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  • State lawmakers will convene next month to consider plans to re-shape state House and Senate districts for the next decade. Preliminary maps using new population data from the 2020 Census indicate that most incumbent legislators will have districts to their liking, and that Republicans will maintain their commanding majorities in both bodies.
  • A national organization dedicated to electing progressive Black women at all levels has given its backing to state Sen. Mia McLeod in the South Carolina governor's race. Higher Heights for America on Monday called the Democratic candidate “a fierce advocate for jobs, economic and workforce development.” That organization had given its backing to now-Vice President Kamala Harris in her 2020 presidential campaign. It also provided significant support during the 2018 midterm elections to candidates who helped usher in the most diverse Congress in history. McLeod was elected to South Carolina’s House in 2010 and the Senate in 2016. She faces other Democrats in next June's gubernatorial primary.
  • U.S. Rep. Tom Rice says that he hopes his vote this year to impeach President Donald Trump won't be enough to overshadow his other accomplishments as he seeks a sixth term. The Myrtle Beach Republican told The Associated Press this week that he stands by his vote in the wake of the Jan. 6 Capitol Hill riot. Rice was one of only 10 House Republicans to support impeachment earlier this year. He was censured by the state Republican Party but says many constituents have thanked him for his vote. A dozen Republicans are seeking to challenge Rice in next summer's primary in South Carolina's 7th District.
  • South Carolina Education Superintendent Molly Spearman says she won't run for a third term. Spearman said Wednesday after 40 years of service as a teacher, lawmaker and education official she wants to devote more time to her family. The 67-year-old superintendent says she plans to keep working to get education out of problems caused by the COVID-19 pandemic and advocate for students and teachers until her replacement is sworn into office in January 2023. A Republican, Spearman often clashed with lawmakers and others in her party. But she also pushed them toward her key issues — raising teacher pay and their morale, improving education standards, replacing school buses and helping smaller districts get more state support.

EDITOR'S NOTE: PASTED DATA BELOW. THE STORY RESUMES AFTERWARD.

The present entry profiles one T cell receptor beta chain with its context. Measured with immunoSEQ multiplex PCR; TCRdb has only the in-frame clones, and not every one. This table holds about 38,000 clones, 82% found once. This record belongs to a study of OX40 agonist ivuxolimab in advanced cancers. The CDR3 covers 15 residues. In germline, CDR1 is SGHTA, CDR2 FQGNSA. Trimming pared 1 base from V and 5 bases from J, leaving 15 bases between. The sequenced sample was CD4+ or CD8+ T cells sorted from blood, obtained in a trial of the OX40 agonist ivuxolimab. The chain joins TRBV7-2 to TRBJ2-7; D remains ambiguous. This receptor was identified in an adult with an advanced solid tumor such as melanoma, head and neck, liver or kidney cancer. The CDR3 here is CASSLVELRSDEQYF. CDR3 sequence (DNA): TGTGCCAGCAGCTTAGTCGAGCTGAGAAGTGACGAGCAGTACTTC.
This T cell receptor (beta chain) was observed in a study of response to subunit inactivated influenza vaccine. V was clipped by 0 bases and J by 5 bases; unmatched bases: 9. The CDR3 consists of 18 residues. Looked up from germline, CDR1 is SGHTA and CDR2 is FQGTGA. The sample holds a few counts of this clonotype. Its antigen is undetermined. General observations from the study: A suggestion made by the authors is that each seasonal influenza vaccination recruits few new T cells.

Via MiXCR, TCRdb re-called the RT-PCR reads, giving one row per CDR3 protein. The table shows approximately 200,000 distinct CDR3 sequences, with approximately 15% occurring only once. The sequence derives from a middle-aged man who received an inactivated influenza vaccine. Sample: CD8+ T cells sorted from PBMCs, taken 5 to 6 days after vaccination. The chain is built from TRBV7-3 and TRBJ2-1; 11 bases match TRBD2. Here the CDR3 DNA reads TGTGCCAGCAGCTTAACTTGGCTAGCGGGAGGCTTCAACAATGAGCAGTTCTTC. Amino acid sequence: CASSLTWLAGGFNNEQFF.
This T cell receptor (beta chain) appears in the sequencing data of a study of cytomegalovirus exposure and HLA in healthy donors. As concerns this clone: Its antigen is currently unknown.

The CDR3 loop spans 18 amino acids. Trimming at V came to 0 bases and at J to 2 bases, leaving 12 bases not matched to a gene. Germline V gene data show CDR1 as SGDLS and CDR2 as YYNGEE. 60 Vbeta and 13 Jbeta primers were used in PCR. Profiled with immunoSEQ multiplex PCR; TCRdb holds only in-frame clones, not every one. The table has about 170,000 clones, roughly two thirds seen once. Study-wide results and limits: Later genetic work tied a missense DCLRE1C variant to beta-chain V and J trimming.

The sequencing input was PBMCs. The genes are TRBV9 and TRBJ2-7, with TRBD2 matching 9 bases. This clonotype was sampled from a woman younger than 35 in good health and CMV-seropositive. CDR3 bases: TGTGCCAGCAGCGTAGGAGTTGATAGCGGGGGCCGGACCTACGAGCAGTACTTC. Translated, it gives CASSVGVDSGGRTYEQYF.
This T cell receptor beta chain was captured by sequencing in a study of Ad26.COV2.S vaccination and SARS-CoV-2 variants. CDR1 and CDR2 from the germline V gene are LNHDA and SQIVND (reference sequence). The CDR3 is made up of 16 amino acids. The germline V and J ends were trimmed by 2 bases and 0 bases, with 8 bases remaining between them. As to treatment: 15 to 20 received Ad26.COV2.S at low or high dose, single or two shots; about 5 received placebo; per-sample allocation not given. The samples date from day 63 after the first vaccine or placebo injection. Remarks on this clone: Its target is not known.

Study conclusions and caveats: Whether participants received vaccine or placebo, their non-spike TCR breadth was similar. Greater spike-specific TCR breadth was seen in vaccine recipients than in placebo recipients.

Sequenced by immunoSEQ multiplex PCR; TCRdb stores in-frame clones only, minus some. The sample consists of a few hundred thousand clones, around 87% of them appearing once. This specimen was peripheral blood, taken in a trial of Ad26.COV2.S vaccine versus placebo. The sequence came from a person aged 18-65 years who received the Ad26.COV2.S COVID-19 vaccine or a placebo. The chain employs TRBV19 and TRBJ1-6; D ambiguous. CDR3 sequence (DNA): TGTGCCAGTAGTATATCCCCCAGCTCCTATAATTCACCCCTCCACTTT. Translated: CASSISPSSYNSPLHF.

• South Carolina's oldest and most powerful state lawmaker is currently receiving hospice care after the discovery of what colleagues describe as an inoperable cancer. A GOP senator told The Associated Press on Thursday that Hugh Leatherman's staff notified a handful of lawmakers the 90-year-old Florence Republican was recently hospitalized after experiencing severe abdominal pain. Leatherman was first elected to the chamber in 1980 and serves as chairman of the powerful Senate Finance Committee, which has sway over the state's budget.
  • U.S. Sen. Tim Scott and Gov. Henry McMaster have endorsed each other in their Republican primary races for 2022. And Scott will be a special guest at a fundraiser for McMaster's reelection campaign next month. McMaster has yet to draw a primary opponent with significant fundraising, though Greenville businessman John Warren — who largely self-funded his campaign and forced McMaster into a runoff in 2018 — hasn't ruled out trying again. Scott is the Senate's only Black Republican and says this will be his last Senate campaign. He's being mentioned as a possible contender for president in 2024, and is already traveling to early-voting states.
  • Former U.N. Ambassador and South Carolina Gov. Nikki Haley has accepted a lifetime appointment to the Board of Trustees of Clemson University, her alma mater. Haley graduated from Clemson with an accounting degree in 1994. The board position announced Tuesday comes as Haley ponders her next political steps. She remains among Republicans often mentioned as potential candidates for the GOP presidential nomination in 2024. She has been making the rounds through early-voting states and other GOP-friendly events, including a recent speech at the Reagan Library. But Haley has committed to sitting it out for 2024 if former President Donald Trump seeks a second term.
  • The South Carolina House will take online testimony this week about redistricting as it appears the General Assembly won't take up the new maps for U.S. House and state Senate and House districts for several months.
  • On this edition of the South Carolina Lede for September 25, 2021, we look at the redistricting process with Lynn Teague, vice president of the League of Women Voters of South Carolina. Also on this episode: an update on COVID-19 vaccine boosters; state economists break down the massive tax revenue hauls hitting state coffers; and testimonies from medical experts at this week's state Senate Medical Affairs subcommittee hearings.
  • South Carolina senators plan to return to the Statehouse next month for a special session on spending federal COVID-19 relief money and redistricting.